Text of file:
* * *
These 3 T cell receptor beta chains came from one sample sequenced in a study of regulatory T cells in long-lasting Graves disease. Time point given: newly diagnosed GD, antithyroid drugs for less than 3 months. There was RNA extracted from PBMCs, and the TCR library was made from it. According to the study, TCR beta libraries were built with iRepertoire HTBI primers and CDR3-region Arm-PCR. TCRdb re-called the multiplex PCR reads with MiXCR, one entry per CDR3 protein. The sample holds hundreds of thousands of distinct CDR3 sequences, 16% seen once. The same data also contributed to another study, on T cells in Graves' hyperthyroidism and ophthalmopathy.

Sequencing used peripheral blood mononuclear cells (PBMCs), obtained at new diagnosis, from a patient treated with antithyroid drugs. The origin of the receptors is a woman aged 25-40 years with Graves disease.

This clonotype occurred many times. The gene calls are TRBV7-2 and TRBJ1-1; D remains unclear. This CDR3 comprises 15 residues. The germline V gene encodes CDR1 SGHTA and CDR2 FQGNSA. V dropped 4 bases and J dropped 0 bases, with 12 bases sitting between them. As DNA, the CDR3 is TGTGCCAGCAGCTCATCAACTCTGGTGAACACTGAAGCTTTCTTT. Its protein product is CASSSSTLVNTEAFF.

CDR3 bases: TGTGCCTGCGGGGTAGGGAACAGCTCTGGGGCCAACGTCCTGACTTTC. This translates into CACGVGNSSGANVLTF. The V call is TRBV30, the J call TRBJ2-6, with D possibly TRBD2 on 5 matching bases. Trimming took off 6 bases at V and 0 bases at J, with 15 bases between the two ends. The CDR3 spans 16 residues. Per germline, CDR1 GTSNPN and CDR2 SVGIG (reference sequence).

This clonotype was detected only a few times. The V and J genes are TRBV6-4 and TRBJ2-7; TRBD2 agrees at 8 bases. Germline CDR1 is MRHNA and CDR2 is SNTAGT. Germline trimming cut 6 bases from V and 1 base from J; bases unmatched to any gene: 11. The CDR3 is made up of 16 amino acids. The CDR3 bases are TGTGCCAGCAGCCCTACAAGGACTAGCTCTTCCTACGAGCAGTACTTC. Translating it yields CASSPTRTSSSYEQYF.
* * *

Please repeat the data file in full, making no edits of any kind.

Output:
These 3 T cell receptor beta chains came from one sample sequenced in a study of regulatory T cells in long-lasting Graves disease. Time point given: newly diagnosed GD, antithyroid drugs for less than 3 months. There was RNA extracted from PBMCs, and the TCR library was made from it. According to the study, TCR beta libraries were built with iRepertoire HTBI primers and CDR3-region Arm-PCR. TCRdb re-called the multiplex PCR reads with MiXCR, one entry per CDR3 protein. The sample holds hundreds of thousands of distinct CDR3 sequences, 16% seen once. The same data also contributed to another study, on T cells in Graves' hyperthyroidism and ophthalmopathy.

Sequencing used peripheral blood mononuclear cells (PBMCs), obtained at new diagnosis, from a patient treated with antithyroid drugs. The origin of the receptors is a woman aged 25-40 years with Graves disease.

This clonotype occurred many times. The gene calls are TRBV7-2 and TRBJ1-1; D remains unclear. This CDR3 comprises 15 residues. The germline V gene encodes CDR1 SGHTA and CDR2 FQGNSA. V dropped 4 bases and J dropped 0 bases, with 12 bases sitting between them. As DNA, the CDR3 is TGTGCCAGCAGCTCATCAACTCTGGTGAACACTGAAGCTTTCTTT. Its protein product is CASSSSTLVNTEAFF.

CDR3 bases: TGTGCCTGCGGGGTAGGGAACAGCTCTGGGGCCAACGTCCTGACTTTC. This translates into CACGVGNSSGANVLTF. The V call is TRBV30, the J call TRBJ2-6, with D possibly TRBD2 on 5 matching bases. Trimming took off 6 bases at V and 0 bases at J, with 15 bases between the two ends. The CDR3 spans 16 residues. Per germline, CDR1 GTSNPN and CDR2 SVGIG (reference sequence).

This clonotype was detected only a few times. The V and J genes are TRBV6-4 and TRBJ2-7; TRBD2 agrees at 8 bases. Germline CDR1 is MRHNA and CDR2 is SNTAGT. Germline trimming cut 6 bases from V and 1 base from J; bases unmatched to any gene: 11. The CDR3 is made up of 16 amino acids. The CDR3 bases are TGTGCCAGCAGCCCTACAAGGACTAGCTCTTCCTACGAGCAGTACTTC. Translating it yields CASSPTRTSSSYEQYF.